Je pense que le principal effet de cet exercice a été d'illustrer l'essence de notre cours (quant au contenu et à la manière de travailler):

- écouter un autre être humain (quels que soient les rôles, les postes, etc.)

- noter les forces, parler de forces

- reconnaître nos différences et nos similitudes

- créer un espace sûr pour raconter des histoires personnelles

etc.

Traduit avec l'aide de Google translate

Comment by Noemi Bertomeu on March 12, 2018 at 3:04pm

Looks like an amazing start with awareness-raising and reflection. 

Just as a thought for the future follow-up, I am thinking wether the polarity :

- Growing up within a context of freedom and peace, political stability, freedom of speech and freedom of expression, no war, etc. 

- Growing in a context without freedom, without stability, war, etc.

Could be tricky, when associating the first to the Dutch background, and the second to non-Dutch background. 

How to point then to the experience of lack of freedom of expression in The Netherlands? Are we taking it for granted? or what does it mean political stability exactly?

I consider sometimes  difficult in The Netherlands to relate us human beings with our challenges as  humanity, when talking to Dutch people for which the challenge is considered solved. Like the challenge of freedom of expression.

As an example, of how difficult is to raise that the challenge is still on, last week an action has been done in some newspapers headquarters in The Netherlands (Hilversum) aiming to bring awarennes on how few women's experts are in media in contrast with men, so that women are underrepresented. What is the price for freedom and stability in The Netherlands? Which is the common dream behind the supposed political stability, and how is that affecting other countries, and in which ways?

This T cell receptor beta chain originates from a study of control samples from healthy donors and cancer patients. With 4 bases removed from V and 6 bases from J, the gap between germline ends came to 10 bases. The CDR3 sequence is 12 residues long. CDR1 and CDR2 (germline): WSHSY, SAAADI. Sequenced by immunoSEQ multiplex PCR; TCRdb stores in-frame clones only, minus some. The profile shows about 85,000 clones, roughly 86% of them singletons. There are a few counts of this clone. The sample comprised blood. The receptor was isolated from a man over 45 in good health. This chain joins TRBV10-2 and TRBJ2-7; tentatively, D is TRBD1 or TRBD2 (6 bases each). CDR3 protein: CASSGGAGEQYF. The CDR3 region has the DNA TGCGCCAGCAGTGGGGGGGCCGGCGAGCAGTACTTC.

Are we able to look at the interconnections with those polarities? And therefore not over identifying migration with a background of lack of freedom of expression or war...so that also we can see the collective strengths related with a lot of inspiring collective responses and even laws and policies that are built in countries were migrants to The Netherlands are coming from. 

 

Comment by Birgitta Schomaker on March 10, 2018 at 11:05pm

And I'd like to add: I think the main effect of this exercise was to illustrate the essence of our course (as to content and way of working):

- listening to another human being (no matter roles, positions etc.)

- noticing strengths, talking about strenghts

- acknowledging our differences and similarities

- creating a safe space for personal story telling

etc. 

Maybe Marlou or someone else from the group feels like adding something?

Comment by Birgitta Schomaker on March 10, 2018 at 10:53pm

Hi Rituu,

We first let everyone, individually, reflect for a couple of minutes on the conversations they had had, and invited them to make a few notes on what thoughts or feelings had come up from having these three conversations. Not only for their personal learning, but also to reflect on how it would be to ask these very same questions in their own groups that they facilitate.

After a few minutes silence one person shared that it had never dawned to her that growing up within a context of freedom and peace had had such a positive impact on the way she grew up. 

It seems to me that these questions can bring about powerful conversations as some of us become aware of their priviledge of growing up within a context of (1) political stability, (2) freedom of speech and freedom of expression, (3) no war, (4) an affluent country.

As we did this exercise right at the start of the 3-day course, we didn't want to start with a long or too intense plenary exchange.  We chose for the silence and time for inner reflection after these possibly intense conversations and -- for some people -- a sensitive topic.

Comment by Rituu B. Nanda on March 10, 2018 at 10:24pm

Powerful questions Birgitta! how did you bring together the learning after the three rounds? Thanks